New Moscow teacher not wasting time

First grade teacher Jayne Wang talks about the wheat grass her students will grow at Lena Whitmore Elementary School on Tuesday in Moscow. Wang is preparing for her first year as a teacher in the Moscow School District.

Lena Whitmore’s newest first grade teacher plans to hit the ground running in her first year with the Moscow School District.

Jayne Wang, hired by the MSD in April, has already posted two projects to the school fundraising site www.DonorsChoose.org, supporting modest projects to include in her new classroom — one of which is already fully funded.

The first project called for $331 to support a first grade “listening lab” and included money for a portable CD player and a set of children’s books accompanied by an audio version of the story. The idea, Wang said, is to allow students to listen to a fluent, engaged reader as they follow along. Selections funded by the campaign include books like the “Berenstain Bears,” “Frog and Toad” and “Amelia Bedelia.”

Wang said those titles are meant to reflect a spectrum of reading aptitude she expects to find among first graders. She said the lab will serve to level the playing field for students who struggle with reading and allow them to approach the material in their own time at their own pace. The project was fully funded in less than two weeks.

“It’s so important for kids to hear fluent reading and have somebody read with expression and voice and really enjoying what they read — that’s what really every child should get to experience,” Wang said. “Some kids are from homes that are low-(income) — they don’t get to hear that, they’re not read to at all, so as a school, I think we have a responsibility to make sure they have that opportunity.”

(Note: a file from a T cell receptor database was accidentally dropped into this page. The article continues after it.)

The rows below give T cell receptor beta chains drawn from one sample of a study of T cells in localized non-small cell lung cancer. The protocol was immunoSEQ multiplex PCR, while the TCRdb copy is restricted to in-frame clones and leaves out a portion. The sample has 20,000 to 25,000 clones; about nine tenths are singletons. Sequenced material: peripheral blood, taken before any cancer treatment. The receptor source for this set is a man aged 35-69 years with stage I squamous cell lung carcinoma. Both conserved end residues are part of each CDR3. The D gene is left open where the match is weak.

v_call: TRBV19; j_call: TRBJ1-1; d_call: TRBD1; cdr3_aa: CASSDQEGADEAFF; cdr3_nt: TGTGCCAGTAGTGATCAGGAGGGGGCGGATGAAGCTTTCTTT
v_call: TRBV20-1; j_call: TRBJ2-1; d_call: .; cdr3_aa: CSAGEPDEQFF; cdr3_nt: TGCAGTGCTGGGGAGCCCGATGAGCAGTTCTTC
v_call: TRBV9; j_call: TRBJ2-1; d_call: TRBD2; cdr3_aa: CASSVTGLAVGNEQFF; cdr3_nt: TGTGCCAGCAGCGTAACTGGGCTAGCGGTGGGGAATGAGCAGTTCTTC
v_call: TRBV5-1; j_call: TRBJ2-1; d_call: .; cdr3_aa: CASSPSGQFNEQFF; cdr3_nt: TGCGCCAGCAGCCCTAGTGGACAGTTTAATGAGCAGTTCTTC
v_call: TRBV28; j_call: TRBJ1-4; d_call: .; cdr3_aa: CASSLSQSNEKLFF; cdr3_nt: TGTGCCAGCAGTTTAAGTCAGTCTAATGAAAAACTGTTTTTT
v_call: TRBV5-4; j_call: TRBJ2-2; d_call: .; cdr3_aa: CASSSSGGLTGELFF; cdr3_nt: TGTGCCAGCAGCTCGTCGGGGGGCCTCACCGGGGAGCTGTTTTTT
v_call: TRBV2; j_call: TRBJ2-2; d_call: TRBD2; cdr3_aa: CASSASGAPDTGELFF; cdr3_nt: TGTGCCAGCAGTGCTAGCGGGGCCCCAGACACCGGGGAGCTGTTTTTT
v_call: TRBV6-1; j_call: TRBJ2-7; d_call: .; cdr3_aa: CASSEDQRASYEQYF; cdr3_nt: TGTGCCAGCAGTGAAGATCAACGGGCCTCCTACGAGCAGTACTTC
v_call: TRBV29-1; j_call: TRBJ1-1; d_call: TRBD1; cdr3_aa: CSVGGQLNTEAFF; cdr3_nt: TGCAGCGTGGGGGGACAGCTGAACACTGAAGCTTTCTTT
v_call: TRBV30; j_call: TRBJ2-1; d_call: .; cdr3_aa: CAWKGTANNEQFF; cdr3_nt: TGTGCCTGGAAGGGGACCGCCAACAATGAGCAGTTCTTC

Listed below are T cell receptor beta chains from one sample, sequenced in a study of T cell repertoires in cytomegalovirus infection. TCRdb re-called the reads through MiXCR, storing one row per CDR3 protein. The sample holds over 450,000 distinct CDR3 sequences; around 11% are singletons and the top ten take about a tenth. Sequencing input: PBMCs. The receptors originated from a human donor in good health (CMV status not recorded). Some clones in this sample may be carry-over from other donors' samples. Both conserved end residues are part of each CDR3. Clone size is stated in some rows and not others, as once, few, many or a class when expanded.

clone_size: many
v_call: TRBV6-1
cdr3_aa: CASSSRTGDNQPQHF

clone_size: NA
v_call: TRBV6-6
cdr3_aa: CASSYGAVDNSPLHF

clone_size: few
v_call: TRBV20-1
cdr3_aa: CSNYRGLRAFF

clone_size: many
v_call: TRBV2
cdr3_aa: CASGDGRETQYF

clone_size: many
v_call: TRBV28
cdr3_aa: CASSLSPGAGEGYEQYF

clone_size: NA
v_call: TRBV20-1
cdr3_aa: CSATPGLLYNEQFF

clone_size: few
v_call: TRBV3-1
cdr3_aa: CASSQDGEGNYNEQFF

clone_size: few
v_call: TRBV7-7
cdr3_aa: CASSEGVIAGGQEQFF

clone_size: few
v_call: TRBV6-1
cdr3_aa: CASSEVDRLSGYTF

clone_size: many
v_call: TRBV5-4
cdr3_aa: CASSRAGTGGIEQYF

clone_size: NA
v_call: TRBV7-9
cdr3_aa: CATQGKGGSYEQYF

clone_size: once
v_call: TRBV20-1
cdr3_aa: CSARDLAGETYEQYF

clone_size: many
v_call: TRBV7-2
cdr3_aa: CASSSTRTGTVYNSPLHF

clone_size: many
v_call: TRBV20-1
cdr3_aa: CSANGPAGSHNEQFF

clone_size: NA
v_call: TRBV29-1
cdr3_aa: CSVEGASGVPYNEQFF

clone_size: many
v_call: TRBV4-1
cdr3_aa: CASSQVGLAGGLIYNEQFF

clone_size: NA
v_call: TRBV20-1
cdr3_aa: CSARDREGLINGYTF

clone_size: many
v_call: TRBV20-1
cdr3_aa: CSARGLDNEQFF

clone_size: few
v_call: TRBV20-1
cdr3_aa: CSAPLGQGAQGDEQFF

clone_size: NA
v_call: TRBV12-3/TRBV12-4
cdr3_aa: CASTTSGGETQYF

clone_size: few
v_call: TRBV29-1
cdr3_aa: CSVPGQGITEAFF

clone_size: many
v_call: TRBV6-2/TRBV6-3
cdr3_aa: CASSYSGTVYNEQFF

The second campaign, Wang said, would fund a “grow lab” complete with hydroponic plant pots, a grow light and shelving to hold the plants. The price tag for the project comes in at a slightly less ambitious $172, and thanks to a pledge from Google to match all donations, the whole project could be funded for $86.

Wang said growing plants in the classroom will allow her to approach numerous subjects in an illustrative, tactile way. She said the lab could include wheatgrass or marigold, which grow relatively fast, or even lettuce. The important thing, she said, is that students are engaged.

“In this digital age, all the kids are on the iPad, they’re on the computer, they’re on video games — but having a grow lab in the class really does relax the mind,” Wang said. “It helps them reconnect with life cycle — from the seed to a plant — and it’s something tangible that they can watch grow and help take care of.”

Originally from Salt Lake City, Wang taught Chinese immersion in the Utah school system for 12 years before coming to Moscow. Language immersion courses typically include instruction in various courses like math and science administered in both the student’s native language and a second language with a goal of promoting bilingualism.

While she may incorporate a little Chinese language and culture into her classroom at Lena Whitmore, Wang said it will just be one tool in her toolbox. She said her main goals in her first year with the MSD are to serve the community and help every student find success.

“They say the number one predictor of student success is the teacher — if the teacher is effective,” Wang said. “One part of it is the teacher being able to let the kids know, ‘Hey, we’re learning this together, I’m learning with you, and I will make mistakes.’ ”


Scott Jackson can be reached at (208) 883-4636, or by email to sjackson@dnews.com.

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